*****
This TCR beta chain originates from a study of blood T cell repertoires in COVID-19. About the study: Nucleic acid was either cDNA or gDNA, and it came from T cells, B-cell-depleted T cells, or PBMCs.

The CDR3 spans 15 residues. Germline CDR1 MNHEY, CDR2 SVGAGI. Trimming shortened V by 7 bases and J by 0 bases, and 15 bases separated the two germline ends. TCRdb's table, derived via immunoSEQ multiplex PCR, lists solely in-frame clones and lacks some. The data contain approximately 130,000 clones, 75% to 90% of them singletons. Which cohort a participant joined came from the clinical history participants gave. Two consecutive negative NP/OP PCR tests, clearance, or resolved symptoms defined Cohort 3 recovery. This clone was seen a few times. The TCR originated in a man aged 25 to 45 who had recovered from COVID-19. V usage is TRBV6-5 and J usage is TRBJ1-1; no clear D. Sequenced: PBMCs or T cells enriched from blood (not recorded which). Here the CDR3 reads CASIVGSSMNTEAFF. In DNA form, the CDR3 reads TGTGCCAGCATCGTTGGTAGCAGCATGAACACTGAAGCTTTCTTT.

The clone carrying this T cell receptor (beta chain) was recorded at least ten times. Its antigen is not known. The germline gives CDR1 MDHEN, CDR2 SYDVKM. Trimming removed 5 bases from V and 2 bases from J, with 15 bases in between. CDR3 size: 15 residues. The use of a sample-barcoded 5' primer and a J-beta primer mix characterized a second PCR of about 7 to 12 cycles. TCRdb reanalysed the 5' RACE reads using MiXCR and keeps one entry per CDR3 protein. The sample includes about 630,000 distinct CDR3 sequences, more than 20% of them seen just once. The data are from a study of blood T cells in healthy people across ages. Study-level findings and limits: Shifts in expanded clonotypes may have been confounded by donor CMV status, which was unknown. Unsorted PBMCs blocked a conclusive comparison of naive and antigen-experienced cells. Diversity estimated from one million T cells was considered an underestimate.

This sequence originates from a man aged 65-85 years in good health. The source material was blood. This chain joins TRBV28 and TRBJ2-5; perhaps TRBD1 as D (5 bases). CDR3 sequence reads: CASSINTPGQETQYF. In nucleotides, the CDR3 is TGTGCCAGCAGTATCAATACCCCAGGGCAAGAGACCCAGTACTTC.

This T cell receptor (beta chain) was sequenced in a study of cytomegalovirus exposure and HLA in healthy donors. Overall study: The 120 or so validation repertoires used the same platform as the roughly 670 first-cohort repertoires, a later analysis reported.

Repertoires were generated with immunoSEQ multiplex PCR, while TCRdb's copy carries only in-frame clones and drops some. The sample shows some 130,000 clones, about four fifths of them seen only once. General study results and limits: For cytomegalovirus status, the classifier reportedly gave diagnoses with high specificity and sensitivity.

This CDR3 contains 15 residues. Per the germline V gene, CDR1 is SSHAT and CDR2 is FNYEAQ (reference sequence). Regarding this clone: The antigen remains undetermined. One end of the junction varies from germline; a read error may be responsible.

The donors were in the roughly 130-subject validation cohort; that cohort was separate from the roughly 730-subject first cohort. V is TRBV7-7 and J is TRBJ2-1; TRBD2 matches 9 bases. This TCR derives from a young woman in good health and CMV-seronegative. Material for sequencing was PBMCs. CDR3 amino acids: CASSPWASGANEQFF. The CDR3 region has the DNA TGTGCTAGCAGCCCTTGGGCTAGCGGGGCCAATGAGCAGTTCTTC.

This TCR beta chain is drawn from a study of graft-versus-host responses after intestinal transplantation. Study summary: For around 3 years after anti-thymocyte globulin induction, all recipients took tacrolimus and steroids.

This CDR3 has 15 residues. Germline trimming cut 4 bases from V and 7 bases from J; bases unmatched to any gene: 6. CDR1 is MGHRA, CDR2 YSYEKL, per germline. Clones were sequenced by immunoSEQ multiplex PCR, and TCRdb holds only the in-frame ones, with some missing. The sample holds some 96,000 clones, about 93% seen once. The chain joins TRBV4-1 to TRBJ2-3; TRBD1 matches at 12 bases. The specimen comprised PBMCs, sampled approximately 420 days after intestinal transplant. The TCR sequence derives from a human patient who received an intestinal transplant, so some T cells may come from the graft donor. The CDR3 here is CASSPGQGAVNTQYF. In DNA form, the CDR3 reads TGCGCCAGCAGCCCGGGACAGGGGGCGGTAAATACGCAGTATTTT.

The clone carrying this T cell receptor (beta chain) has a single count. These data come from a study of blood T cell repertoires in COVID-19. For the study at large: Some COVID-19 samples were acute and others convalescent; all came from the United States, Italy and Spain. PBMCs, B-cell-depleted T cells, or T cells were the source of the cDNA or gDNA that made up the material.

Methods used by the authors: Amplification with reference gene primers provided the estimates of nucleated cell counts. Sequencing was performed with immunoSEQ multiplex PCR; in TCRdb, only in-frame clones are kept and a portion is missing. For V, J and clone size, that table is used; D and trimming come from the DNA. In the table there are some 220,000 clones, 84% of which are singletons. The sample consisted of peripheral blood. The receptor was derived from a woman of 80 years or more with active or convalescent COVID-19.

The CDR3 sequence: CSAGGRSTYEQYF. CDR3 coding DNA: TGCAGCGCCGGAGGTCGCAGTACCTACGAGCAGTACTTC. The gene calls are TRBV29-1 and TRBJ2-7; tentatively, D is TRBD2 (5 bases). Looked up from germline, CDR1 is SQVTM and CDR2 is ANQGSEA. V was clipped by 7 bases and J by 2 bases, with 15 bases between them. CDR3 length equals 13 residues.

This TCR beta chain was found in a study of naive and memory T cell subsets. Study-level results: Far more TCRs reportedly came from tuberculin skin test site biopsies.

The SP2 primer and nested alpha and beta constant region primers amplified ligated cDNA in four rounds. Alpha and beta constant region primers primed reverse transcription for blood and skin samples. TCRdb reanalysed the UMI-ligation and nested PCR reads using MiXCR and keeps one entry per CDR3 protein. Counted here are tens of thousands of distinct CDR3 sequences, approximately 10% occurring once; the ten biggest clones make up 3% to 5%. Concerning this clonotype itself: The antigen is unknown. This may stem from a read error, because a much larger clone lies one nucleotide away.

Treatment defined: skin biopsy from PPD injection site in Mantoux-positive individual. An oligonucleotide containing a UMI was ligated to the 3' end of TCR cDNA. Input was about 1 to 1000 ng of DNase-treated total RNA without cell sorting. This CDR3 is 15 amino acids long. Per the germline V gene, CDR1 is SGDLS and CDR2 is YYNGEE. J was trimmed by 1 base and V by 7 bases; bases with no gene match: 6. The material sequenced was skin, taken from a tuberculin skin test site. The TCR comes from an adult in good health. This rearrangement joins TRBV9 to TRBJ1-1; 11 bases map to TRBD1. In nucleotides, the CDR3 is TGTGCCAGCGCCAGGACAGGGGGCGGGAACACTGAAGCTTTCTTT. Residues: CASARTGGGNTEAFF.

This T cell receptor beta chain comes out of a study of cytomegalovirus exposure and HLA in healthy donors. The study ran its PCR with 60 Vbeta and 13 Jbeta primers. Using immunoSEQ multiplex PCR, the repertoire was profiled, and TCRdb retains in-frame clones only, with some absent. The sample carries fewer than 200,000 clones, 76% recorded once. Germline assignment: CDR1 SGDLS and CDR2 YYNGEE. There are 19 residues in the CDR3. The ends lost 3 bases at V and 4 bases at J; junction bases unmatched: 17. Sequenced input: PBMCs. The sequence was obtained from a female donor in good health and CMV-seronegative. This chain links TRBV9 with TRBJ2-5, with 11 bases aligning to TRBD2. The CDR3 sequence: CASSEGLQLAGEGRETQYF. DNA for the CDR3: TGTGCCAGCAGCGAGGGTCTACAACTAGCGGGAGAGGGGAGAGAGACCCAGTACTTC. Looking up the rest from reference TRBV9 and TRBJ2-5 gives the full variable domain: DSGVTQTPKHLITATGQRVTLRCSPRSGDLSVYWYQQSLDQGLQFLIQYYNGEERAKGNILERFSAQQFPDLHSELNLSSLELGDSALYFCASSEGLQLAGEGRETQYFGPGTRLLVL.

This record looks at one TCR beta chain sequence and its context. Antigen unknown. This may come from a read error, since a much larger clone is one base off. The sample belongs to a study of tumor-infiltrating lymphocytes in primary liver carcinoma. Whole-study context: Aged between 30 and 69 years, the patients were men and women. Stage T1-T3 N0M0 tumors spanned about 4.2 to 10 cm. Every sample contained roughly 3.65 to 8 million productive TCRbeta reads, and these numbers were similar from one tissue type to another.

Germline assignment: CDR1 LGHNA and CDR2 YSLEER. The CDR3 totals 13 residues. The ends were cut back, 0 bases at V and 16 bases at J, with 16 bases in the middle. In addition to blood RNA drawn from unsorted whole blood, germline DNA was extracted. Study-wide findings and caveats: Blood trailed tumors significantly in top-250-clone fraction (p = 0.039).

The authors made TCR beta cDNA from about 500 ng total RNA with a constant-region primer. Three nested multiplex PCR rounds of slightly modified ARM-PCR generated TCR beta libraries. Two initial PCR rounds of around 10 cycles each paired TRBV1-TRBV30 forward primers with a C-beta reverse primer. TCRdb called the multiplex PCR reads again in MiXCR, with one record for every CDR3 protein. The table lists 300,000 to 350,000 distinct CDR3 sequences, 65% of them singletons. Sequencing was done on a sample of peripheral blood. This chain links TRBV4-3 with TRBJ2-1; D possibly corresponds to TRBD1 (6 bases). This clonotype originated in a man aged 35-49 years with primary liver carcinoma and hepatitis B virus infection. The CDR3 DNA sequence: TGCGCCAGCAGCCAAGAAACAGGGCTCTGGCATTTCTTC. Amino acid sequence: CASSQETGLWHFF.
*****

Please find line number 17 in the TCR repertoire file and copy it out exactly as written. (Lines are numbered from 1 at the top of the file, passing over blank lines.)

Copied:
This T cell receptor beta chain comes out of a study of cytomegalovirus exposure and HLA in healthy donors. The study ran its PCR with 60 Vbeta and 13 Jbeta primers. Using immunoSEQ multiplex PCR, the repertoire was profiled, and TCRdb retains in-frame clones only, with some absent. The sample carries fewer than 200,000 clones, 76% recorded once. Germline assignment: CDR1 SGDLS and CDR2 YYNGEE. There are 19 residues in the CDR3. The ends lost 3 bases at V and 4 bases at J; junction bases unmatched: 17. Sequenced input: PBMCs. The sequence was obtained from a female donor in good health and CMV-seronegative. This chain links TRBV9 with TRBJ2-5, with 11 bases aligning to TRBD2. The CDR3 sequence: CASSEGLQLAGEGRETQYF. DNA for the CDR3: TGTGCCAGCAGCGAGGGTCTACAACTAGCGGGAGAGGGGAGAGAGACCCAGTACTTC. Looking up the rest from reference TRBV9 and TRBJ2-5 gives the full variable domain: DSGVTQTPKHLITATGQRVTLRCSPRSGDLSVYWYQQSLDQGLQFLIQYYNGEERAKGNILERFSAQQFPDLHSELNLSSLELGDSALYFCASSEGLQLAGEGRETQYFGPGTRLLVL.